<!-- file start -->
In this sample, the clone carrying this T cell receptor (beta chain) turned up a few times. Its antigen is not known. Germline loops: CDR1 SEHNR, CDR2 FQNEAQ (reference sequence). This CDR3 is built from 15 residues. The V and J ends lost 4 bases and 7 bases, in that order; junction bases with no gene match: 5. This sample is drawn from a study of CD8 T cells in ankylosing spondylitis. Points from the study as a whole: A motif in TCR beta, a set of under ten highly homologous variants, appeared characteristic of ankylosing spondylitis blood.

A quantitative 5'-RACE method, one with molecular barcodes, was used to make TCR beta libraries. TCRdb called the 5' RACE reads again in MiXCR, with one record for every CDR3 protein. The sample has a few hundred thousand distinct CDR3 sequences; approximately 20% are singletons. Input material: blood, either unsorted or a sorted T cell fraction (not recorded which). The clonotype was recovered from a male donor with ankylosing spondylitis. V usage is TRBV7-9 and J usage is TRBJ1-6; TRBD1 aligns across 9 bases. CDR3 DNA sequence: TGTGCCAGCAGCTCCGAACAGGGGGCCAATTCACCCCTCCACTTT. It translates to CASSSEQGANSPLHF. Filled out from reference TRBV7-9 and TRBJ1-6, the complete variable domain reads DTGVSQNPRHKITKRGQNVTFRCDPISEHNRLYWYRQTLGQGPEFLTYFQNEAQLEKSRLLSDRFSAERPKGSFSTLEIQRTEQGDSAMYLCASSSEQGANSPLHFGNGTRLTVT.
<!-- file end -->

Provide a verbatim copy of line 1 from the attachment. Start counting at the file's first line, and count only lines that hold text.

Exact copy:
In this sample, the clone carrying this T cell receptor (beta chain) turned up a few times. Its antigen is not known. Germline loops: CDR1 SEHNR, CDR2 FQNEAQ (reference sequence). This CDR3 is built from 15 residues. The V and J ends lost 4 bases and 7 bases, in that order; junction bases with no gene match: 5. This sample is drawn from a study of CD8 T cells in ankylosing spondylitis. Points from the study as a whole: A motif in TCR beta, a set of under ten highly homologous variants, appeared characteristic of ankylosing spondylitis blood.